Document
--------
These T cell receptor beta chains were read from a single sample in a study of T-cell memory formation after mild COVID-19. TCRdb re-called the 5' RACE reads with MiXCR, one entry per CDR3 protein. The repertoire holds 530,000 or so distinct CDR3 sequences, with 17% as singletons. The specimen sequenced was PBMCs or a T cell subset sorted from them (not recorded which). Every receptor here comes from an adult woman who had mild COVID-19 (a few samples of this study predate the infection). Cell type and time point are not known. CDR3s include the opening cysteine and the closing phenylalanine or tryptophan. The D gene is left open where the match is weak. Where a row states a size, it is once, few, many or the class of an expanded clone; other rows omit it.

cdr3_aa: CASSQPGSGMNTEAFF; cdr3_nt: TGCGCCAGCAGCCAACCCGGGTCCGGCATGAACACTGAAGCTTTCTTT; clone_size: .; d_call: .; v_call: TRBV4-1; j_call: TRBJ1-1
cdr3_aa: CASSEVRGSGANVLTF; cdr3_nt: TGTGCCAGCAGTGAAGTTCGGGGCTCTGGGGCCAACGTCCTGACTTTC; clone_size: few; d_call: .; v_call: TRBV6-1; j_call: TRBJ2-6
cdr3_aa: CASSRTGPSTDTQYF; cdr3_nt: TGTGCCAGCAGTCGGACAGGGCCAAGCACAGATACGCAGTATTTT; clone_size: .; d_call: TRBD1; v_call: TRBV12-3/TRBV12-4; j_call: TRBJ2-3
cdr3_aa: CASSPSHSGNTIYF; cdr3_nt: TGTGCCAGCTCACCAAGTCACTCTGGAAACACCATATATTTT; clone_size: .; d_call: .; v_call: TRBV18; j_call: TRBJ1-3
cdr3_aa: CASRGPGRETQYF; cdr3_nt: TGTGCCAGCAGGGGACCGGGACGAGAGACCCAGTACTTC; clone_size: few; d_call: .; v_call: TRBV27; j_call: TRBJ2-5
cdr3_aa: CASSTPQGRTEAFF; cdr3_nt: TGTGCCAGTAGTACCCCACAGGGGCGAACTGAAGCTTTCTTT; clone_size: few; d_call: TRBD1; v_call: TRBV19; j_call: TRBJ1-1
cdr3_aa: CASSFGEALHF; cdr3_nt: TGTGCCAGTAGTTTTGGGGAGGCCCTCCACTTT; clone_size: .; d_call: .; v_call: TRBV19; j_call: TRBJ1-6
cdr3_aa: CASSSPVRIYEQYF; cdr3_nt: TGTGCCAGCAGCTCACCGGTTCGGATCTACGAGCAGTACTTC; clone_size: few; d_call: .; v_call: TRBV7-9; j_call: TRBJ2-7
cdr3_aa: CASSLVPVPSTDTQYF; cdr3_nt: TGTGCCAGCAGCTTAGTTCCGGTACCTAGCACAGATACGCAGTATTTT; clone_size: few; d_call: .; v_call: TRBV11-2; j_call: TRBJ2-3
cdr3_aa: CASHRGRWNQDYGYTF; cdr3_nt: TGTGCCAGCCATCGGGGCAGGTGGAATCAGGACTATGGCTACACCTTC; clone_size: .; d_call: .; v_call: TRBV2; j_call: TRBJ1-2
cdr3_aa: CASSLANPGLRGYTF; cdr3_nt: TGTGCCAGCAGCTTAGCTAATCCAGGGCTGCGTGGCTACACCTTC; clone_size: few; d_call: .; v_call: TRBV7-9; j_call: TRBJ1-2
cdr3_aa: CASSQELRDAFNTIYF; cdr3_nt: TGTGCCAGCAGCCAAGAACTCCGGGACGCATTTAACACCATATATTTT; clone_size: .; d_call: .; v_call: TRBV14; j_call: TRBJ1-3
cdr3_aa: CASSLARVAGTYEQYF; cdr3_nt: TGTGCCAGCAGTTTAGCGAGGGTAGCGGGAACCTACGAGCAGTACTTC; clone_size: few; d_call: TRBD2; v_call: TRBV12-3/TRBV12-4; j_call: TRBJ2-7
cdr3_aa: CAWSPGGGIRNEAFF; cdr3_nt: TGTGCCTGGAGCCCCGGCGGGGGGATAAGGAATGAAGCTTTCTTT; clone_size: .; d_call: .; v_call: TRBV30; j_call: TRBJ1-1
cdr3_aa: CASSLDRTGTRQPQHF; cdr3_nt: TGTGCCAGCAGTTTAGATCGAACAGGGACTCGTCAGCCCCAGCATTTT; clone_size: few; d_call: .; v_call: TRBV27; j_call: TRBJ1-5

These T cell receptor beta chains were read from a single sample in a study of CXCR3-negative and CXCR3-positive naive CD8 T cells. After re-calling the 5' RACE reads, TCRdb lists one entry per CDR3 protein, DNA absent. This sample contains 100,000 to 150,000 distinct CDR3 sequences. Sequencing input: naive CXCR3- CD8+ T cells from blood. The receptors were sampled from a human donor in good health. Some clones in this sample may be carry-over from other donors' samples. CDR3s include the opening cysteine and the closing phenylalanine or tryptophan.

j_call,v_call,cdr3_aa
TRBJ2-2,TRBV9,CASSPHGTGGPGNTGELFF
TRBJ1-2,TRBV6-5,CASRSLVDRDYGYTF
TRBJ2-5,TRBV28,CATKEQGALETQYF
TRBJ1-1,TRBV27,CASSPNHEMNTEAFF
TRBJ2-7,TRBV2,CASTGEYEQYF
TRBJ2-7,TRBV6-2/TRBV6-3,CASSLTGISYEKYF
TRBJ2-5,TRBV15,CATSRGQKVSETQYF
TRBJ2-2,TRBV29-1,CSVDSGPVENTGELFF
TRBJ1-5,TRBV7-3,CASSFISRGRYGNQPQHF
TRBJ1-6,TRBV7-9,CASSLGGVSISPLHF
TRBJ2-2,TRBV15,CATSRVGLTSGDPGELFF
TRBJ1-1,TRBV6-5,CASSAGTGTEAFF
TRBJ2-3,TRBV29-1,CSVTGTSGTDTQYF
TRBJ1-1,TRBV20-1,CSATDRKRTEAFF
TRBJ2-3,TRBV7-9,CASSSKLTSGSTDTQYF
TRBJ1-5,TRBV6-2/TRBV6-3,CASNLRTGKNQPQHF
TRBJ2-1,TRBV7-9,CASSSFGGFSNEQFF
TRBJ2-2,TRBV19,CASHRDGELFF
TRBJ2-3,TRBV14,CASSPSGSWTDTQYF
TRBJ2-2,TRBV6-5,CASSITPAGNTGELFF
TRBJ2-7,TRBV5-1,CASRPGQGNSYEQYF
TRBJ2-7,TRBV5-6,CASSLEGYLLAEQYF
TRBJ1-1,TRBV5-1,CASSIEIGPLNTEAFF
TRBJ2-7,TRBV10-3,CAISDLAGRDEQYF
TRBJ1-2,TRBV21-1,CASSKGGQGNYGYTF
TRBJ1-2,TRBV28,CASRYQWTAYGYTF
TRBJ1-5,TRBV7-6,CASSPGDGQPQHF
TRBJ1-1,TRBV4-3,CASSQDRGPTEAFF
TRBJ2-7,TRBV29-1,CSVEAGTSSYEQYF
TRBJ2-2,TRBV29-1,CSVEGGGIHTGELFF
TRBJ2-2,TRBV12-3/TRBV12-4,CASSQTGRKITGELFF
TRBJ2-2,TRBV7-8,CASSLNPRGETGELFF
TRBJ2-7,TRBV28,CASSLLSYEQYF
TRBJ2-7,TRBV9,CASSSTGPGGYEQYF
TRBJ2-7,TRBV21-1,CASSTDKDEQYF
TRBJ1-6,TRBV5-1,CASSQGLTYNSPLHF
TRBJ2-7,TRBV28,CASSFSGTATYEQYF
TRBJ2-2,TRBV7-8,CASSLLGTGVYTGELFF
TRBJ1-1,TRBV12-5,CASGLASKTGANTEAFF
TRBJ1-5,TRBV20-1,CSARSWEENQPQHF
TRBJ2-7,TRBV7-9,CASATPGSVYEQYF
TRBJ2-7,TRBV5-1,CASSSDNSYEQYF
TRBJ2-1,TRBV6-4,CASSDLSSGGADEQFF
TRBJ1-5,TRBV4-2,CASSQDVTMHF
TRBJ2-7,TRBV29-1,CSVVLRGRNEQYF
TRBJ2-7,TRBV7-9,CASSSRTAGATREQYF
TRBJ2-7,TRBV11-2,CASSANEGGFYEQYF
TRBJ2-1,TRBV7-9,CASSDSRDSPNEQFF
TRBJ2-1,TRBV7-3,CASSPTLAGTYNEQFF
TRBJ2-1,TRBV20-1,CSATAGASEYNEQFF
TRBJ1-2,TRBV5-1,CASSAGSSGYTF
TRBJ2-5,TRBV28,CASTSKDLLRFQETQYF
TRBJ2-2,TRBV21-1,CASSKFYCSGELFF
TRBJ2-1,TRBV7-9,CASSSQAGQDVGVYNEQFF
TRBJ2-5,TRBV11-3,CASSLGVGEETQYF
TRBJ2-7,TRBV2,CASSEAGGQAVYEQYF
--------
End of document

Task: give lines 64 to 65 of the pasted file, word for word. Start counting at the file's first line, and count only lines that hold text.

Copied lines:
TRBJ2-7,TRBV7-9,CASSSRTAGATREQYF
TRBJ2-7,TRBV11-2,CASSANEGGFYEQYF